Originally Printed in Summer/Fall 2010 Newsletter
Elaine Chang is a Program Manager at the Microsoft Redmond office, where she started in 2006. She at-tended the 2004 CRA-W Grad Cohort and graduated with a MS from the University of British Columbia.
Q: How did you become interested in pursuing a career in computer science?
Growing up, I was always fascinated by the rapid de-velopment of modern technology. When I first started university, I was very interested in how technology could be applied everywhere to improve our lives, so I chose a few Computer Science courses in the first year. I enjoyed those courses so much that I then chose Computer Science as my major. In addition to Computer Science, I was also looking for something that’s more interdisciplinary, so I did a minor in Business Administration.
Q: How did your graduate experience influence your career path?
My graduate experience exposed me to academic research and what a career in academia might look like. This helped me decide whether to continue in academia and pursue a PhD or start my career in industry. I was also engaged in the graduate student society and started a mentoring program for graduate students, which connected us with mentors in academia and the corporate world. This gave me a good understanding of what the two types of career paths, academia or industry, look like, and I found that I was more passionate about a career in industry. I enjoy the business side and creating a direct and immediate impact on products for end users.
Q: Where did you start your career? How did you get to your current position?
I started my career as a Program Manager at Microsoft. I have enjoyed this role so much that I haven’t made any change in the role but mainly changed projects and teams, and expanded my scope of influence.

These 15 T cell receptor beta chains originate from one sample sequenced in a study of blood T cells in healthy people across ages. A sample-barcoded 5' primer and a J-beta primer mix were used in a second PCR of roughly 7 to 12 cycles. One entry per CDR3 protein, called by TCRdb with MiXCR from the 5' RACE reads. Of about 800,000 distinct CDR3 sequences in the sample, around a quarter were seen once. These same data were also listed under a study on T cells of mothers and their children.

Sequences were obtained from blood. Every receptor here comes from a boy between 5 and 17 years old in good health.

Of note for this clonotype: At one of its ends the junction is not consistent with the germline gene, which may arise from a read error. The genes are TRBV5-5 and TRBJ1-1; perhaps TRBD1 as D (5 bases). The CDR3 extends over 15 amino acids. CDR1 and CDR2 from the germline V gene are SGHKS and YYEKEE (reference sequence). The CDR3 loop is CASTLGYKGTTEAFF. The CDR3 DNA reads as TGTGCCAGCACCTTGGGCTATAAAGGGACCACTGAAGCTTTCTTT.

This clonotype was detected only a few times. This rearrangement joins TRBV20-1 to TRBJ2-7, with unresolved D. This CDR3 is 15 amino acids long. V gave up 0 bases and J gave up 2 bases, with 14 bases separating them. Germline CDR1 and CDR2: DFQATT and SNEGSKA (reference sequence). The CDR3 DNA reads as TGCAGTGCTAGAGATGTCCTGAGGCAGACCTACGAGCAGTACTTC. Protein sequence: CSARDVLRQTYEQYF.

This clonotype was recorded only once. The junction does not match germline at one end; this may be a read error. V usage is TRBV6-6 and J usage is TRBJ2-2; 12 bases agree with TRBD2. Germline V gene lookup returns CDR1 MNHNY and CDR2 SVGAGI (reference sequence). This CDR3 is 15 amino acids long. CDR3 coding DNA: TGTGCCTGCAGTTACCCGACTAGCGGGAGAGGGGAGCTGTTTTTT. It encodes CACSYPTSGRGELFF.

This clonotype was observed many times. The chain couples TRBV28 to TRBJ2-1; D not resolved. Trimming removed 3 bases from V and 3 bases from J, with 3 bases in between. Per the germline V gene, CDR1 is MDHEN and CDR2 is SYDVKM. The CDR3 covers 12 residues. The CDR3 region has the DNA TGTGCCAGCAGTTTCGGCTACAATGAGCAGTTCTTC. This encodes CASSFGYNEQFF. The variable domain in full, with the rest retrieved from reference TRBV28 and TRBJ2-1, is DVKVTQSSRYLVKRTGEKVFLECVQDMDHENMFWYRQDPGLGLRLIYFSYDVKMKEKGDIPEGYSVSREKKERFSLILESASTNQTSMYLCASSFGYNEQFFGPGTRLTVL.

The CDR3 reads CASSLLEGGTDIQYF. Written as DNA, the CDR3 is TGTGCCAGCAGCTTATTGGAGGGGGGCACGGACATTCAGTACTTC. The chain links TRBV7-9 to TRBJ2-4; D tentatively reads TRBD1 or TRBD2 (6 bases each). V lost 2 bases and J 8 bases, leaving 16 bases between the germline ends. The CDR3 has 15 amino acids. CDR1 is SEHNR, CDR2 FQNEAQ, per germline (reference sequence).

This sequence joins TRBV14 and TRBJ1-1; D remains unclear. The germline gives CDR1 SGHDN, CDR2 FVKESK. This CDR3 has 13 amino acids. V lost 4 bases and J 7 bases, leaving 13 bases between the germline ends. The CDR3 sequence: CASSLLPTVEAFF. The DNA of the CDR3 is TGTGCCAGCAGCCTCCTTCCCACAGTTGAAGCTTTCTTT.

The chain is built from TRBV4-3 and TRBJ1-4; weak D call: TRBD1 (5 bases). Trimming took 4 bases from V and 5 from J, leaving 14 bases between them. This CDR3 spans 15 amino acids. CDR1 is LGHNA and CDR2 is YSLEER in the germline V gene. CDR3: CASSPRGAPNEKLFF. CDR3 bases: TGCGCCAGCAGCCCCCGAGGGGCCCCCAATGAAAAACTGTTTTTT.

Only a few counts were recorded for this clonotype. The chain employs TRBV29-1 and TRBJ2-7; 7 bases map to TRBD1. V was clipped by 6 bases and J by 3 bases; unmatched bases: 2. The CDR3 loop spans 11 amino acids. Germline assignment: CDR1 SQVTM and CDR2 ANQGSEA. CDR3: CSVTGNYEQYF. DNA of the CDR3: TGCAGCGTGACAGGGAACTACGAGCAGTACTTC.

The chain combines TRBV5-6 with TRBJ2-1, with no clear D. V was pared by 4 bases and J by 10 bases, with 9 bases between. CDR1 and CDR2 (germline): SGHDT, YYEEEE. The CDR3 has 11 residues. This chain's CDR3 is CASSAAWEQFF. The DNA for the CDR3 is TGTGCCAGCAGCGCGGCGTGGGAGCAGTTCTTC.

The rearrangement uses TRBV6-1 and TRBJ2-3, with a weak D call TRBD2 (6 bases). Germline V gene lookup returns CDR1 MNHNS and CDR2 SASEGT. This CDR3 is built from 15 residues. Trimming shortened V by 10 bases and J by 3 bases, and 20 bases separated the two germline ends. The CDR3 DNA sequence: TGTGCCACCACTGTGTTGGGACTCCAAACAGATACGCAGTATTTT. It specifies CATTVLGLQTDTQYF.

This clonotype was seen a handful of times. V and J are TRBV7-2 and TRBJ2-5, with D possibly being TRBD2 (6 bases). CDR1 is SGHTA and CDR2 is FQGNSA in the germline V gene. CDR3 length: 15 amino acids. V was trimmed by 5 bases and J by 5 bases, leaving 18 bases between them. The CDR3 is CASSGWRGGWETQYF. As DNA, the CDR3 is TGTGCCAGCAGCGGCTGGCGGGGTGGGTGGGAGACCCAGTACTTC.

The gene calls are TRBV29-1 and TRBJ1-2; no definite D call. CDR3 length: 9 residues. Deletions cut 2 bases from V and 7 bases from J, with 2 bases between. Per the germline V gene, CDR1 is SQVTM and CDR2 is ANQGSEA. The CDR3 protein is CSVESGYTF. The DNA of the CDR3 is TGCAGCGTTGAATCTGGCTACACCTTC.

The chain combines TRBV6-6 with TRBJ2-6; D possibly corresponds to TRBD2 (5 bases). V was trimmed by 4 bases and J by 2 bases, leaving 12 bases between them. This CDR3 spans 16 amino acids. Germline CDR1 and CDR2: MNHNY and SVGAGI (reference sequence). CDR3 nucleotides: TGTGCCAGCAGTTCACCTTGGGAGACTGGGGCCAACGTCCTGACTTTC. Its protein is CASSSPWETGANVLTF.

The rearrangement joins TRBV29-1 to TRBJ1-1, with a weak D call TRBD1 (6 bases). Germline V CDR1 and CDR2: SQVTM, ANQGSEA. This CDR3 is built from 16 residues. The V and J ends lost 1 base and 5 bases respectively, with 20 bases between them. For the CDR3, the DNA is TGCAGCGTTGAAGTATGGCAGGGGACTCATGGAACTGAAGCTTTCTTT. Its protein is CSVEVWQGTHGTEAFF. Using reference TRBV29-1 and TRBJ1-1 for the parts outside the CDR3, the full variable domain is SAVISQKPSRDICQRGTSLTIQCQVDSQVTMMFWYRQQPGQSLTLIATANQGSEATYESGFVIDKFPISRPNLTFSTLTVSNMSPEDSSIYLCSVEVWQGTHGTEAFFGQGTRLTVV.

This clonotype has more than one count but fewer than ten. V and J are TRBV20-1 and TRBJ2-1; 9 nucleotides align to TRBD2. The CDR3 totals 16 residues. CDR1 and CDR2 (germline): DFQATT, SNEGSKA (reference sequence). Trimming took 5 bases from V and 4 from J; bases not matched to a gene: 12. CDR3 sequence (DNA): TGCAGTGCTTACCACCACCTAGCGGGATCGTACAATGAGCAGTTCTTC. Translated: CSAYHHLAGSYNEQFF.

Q: What does your work involve? How much programming” does your job involve?
As a Program Manager, I am responsible for driving the technical vision, design, and implementation of next generation software solutions. I provide leadership throughout the products’ life cycles. My work involves designing the software solutions, authoring technical specifications, including envisaged usage cases, customer scenarios, prioritized requirements lists, design details, and design considerations, managing feature sets throughout the product lifecycle, and driving the design through to completion. I help transform product visions into elegant designs that will ultimately turn into products used by worldwide Microsoft customers. This involves anticipating customer needs and creating outside-the-box solutions for them.
My role is to work directly with other key disciplines including Software Development Engineers, Software Development Engineers in Test, Usability, Product Design, Product Planning, User Assistance, Localization, Marketing, and Sales. I am not required to write code myself. I am, however, expected to be technical and understand code in order to work effectively with developers and testers. This blog entry from blogs.msdn.com describes it well: “Where developers were focused on code, architecture, performance, and engineering, the PM would focus on the big picture of ‘what are we trying to do’ and on the details of the user experience, the feature set, the way the product will get used. In fact the job has matured significantly and it is almost impossible to document a complete list of the responsibilities of program management.” Feel free to read the blog.
Q: What do you think the biggest challenges are in terms of working in the corporate environment?
Comparing the corporate with the academic environment, one of the biggest challenges in the corporate environment is that changes are much more frequent and sometimes quite unexpected. These changes could include projects, products, organization structures, and management. However, this is also the reason why I prefer the corporate environment, where you are more likely to see your impacts much sooner.
Q: How have your interactions with CRA-W affected your career?